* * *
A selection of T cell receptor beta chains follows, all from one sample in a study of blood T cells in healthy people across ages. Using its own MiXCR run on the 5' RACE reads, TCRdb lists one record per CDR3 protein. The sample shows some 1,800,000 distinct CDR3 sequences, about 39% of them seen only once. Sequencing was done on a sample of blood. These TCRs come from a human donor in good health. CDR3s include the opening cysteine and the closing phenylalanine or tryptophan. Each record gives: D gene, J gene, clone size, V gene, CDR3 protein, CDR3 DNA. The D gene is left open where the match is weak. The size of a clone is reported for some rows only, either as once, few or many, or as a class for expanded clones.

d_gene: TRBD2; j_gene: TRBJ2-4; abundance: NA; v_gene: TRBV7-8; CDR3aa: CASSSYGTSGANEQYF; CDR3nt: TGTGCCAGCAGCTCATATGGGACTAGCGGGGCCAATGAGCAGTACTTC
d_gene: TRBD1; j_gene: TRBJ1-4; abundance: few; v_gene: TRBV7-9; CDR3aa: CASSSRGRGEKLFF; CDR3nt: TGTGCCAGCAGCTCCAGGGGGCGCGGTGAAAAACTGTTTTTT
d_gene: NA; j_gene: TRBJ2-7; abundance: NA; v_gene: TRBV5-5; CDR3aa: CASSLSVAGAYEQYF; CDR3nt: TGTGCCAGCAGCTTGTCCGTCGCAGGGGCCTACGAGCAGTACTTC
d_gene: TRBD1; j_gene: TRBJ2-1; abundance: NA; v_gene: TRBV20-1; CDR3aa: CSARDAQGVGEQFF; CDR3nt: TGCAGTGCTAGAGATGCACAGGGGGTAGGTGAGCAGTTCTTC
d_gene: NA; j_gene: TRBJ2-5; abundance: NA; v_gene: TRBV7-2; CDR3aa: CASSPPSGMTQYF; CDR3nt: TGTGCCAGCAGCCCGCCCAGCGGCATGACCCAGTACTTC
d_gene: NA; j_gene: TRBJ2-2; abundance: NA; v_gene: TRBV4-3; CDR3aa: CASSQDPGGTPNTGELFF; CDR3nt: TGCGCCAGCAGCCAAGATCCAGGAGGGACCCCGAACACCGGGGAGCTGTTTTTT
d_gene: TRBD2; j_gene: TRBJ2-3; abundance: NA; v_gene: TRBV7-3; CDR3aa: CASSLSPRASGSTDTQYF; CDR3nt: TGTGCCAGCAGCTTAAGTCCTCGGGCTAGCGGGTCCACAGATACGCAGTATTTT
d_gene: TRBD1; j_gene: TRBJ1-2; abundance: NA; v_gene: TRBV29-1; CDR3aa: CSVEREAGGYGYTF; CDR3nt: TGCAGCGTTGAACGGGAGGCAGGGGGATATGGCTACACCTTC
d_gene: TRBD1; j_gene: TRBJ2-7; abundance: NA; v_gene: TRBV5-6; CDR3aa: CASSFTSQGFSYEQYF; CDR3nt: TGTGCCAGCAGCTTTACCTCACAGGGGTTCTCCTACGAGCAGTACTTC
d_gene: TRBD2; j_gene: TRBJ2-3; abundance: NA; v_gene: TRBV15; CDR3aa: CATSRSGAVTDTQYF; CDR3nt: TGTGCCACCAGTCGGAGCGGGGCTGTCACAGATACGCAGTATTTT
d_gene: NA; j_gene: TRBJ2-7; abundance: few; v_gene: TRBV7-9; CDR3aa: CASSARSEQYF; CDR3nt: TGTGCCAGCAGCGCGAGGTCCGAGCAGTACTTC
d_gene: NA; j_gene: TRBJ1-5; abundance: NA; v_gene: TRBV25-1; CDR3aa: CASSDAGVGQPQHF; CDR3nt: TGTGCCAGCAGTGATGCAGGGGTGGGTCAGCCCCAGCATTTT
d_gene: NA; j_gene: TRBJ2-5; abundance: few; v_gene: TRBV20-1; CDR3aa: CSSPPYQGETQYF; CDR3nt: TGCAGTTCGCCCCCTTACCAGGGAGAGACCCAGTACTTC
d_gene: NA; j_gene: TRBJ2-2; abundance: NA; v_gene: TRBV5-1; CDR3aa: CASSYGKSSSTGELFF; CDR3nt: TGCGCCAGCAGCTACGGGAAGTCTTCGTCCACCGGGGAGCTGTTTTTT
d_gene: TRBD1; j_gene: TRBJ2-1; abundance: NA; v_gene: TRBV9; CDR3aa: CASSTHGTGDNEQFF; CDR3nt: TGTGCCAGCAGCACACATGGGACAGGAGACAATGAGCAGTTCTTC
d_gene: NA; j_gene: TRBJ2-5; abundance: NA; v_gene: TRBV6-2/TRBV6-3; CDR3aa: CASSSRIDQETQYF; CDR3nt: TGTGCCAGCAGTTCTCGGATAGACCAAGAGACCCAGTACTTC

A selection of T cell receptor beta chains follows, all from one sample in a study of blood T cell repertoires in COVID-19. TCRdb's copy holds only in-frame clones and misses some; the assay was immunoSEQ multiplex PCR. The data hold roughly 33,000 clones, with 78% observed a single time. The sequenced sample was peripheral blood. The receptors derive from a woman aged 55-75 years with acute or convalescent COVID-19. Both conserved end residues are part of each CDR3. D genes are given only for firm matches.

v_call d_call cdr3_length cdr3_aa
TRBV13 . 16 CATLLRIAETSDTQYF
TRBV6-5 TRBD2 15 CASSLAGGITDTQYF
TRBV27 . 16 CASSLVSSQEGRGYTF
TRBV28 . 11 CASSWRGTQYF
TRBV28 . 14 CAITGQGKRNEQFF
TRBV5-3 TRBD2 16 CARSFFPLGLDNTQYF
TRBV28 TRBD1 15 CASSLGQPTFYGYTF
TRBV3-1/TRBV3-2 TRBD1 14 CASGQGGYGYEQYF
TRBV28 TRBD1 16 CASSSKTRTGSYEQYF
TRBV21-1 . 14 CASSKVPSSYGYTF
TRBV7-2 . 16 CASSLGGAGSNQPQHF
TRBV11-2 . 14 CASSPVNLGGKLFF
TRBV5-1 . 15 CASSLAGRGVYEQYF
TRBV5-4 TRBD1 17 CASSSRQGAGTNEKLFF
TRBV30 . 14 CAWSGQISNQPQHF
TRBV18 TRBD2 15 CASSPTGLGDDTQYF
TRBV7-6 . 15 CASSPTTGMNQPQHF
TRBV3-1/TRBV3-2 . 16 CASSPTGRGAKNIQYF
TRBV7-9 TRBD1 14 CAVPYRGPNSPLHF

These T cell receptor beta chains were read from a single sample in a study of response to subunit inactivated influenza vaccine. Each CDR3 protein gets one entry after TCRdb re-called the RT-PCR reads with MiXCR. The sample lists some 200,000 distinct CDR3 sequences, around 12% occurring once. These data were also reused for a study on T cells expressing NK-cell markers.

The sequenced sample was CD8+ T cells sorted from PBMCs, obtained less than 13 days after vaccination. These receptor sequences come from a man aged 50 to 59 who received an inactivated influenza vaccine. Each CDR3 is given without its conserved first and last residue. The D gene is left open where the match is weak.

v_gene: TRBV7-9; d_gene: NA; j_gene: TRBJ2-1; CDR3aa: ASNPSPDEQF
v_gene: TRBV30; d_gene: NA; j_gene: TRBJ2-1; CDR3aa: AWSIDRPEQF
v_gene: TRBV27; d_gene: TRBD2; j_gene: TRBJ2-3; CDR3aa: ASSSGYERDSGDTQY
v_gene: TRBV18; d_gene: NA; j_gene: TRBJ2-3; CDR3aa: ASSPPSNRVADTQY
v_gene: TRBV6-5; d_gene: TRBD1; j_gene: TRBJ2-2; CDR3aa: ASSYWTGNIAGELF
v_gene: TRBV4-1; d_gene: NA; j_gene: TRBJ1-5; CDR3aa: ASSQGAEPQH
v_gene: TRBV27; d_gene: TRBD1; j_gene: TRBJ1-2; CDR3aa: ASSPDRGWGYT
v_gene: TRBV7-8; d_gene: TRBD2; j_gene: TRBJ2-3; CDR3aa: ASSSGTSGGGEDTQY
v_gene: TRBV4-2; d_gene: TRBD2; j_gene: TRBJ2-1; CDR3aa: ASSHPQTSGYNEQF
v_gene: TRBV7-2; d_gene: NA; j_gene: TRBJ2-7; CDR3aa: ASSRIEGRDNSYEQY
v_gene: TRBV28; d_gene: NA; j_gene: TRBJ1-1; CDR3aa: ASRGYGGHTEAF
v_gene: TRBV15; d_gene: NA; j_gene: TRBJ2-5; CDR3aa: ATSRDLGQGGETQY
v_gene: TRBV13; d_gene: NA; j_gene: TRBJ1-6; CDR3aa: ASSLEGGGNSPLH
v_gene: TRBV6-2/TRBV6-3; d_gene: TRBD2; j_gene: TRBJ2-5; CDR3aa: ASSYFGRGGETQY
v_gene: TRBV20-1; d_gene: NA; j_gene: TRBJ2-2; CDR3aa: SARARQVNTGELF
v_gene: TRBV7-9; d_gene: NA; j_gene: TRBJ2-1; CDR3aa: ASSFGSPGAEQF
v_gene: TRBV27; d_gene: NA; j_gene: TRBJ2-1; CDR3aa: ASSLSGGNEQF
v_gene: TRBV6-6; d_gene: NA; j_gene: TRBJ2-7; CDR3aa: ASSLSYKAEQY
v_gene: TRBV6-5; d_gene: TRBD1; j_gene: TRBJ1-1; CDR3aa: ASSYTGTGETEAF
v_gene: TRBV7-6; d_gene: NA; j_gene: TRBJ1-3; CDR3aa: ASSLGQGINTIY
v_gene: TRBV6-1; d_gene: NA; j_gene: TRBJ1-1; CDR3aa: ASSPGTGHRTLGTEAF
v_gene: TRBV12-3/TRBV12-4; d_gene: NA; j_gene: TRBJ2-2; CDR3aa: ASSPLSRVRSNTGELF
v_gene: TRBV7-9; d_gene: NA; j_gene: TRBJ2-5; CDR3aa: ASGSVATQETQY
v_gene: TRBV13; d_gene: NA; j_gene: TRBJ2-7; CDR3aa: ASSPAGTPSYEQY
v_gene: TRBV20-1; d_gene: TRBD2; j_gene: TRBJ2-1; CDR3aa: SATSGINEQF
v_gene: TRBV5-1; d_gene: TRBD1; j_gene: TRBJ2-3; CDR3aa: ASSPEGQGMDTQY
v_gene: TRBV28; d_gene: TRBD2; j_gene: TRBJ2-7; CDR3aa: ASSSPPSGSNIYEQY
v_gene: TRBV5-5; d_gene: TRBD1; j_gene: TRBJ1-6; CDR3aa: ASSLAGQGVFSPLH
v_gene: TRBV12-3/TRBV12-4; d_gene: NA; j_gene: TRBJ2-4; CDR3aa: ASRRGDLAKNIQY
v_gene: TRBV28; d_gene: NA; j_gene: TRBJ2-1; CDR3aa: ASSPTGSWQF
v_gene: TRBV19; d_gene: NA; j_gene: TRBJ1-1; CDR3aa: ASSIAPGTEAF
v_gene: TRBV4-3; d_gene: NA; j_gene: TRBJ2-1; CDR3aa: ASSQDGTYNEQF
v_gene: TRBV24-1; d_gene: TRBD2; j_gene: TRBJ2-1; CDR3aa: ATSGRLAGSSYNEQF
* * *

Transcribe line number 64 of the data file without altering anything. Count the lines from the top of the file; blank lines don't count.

v_gene: TRBV13; d_gene: NA; j_gene: TRBJ2-7; CDR3aa: ASSPAGTPSYEQY